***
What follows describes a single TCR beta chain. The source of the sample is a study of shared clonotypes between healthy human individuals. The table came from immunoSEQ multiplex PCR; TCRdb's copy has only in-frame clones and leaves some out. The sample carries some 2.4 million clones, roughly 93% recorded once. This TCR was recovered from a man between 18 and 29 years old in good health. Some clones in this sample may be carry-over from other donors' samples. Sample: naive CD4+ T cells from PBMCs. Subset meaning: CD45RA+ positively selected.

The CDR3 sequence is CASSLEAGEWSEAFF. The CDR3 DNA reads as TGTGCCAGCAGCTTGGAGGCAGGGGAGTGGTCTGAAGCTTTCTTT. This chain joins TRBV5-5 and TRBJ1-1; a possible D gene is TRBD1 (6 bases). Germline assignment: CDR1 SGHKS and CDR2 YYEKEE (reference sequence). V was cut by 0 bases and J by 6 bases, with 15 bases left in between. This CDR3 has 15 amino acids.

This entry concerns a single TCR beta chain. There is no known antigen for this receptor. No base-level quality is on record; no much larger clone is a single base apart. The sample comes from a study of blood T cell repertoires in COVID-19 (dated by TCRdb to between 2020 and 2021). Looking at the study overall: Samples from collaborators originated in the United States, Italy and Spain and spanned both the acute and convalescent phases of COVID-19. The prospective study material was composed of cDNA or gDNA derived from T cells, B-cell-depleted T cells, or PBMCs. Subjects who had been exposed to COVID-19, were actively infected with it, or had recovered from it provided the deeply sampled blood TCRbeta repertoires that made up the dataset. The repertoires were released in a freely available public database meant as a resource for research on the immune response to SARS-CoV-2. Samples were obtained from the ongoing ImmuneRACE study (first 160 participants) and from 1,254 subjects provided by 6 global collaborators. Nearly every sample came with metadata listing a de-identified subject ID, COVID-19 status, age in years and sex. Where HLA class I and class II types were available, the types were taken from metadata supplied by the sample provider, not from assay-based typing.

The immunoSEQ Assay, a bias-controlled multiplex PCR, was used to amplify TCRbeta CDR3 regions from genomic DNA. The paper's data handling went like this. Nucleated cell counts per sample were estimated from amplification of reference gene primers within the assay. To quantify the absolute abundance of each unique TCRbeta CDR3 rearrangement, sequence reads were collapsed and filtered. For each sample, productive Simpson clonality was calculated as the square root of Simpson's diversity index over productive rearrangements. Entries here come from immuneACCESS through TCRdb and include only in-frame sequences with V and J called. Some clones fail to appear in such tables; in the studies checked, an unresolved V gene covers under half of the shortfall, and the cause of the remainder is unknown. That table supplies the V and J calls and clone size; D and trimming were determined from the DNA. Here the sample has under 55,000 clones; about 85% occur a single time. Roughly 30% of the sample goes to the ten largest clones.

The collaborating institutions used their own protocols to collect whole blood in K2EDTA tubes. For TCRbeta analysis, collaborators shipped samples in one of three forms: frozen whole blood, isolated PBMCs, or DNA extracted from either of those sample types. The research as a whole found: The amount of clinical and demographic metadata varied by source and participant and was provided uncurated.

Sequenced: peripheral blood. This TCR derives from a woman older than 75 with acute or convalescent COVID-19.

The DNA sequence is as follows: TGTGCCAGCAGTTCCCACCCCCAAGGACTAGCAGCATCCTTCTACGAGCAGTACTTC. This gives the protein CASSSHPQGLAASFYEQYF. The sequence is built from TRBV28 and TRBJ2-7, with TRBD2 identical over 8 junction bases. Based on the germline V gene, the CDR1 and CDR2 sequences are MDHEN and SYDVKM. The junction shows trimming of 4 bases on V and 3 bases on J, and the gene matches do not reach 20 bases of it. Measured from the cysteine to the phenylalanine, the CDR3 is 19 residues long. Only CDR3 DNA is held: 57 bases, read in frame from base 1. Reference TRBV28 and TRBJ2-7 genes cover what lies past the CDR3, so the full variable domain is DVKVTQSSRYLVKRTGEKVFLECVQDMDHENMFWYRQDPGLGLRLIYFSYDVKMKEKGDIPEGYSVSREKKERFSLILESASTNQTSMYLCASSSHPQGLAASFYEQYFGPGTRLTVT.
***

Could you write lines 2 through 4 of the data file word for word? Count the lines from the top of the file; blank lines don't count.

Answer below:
The CDR3 sequence is CASSLEAGEWSEAFF. The CDR3 DNA reads as TGTGCCAGCAGCTTGGAGGCAGGGGAGTGGTCTGAAGCTTTCTTT. This chain joins TRBV5-5 and TRBJ1-1; a possible D gene is TRBD1 (6 bases). Germline assignment: CDR1 SGHKS and CDR2 YYEKEE (reference sequence). V was cut by 0 bases and J by 6 bases, with 15 bases left in between. This CDR3 has 15 amino acids.

This entry concerns a single TCR beta chain. There is no known antigen for this receptor. No base-level quality is on record; no much larger clone is a single base apart. The sample comes from a study of blood T cell repertoires in COVID-19 (dated by TCRdb to between 2020 and 2021). Looking at the study overall: Samples from collaborators originated in the United States, Italy and Spain and spanned both the acute and convalescent phases of COVID-19. The prospective study material was composed of cDNA or gDNA derived from T cells, B-cell-depleted T cells, or PBMCs. Subjects who had been exposed to COVID-19, were actively infected with it, or had recovered from it provided the deeply sampled blood TCRbeta repertoires that made up the dataset. The repertoires were released in a freely available public database meant as a resource for research on the immune response to SARS-CoV-2. Samples were obtained from the ongoing ImmuneRACE study (first 160 participants) and from 1,254 subjects provided by 6 global collaborators. Nearly every sample came with metadata listing a de-identified subject ID, COVID-19 status, age in years and sex. Where HLA class I and class II types were available, the types were taken from metadata supplied by the sample provider, not from assay-based typing.

The immunoSEQ Assay, a bias-controlled multiplex PCR, was used to amplify TCRbeta CDR3 regions from genomic DNA. The paper's data handling went like this. Nucleated cell counts per sample were estimated from amplification of reference gene primers within the assay. To quantify the absolute abundance of each unique TCRbeta CDR3 rearrangement, sequence reads were collapsed and filtered. For each sample, productive Simpson clonality was calculated as the square root of Simpson's diversity index over productive rearrangements. Entries here come from immuneACCESS through TCRdb and include only in-frame sequences with V and J called. Some clones fail to appear in such tables; in the studies checked, an unresolved V gene covers under half of the shortfall, and the cause of the remainder is unknown. That table supplies the V and J calls and clone size; D and trimming were determined from the DNA. Here the sample has under 55,000 clones; about 85% occur a single time. Roughly 30% of the sample goes to the ten largest clones.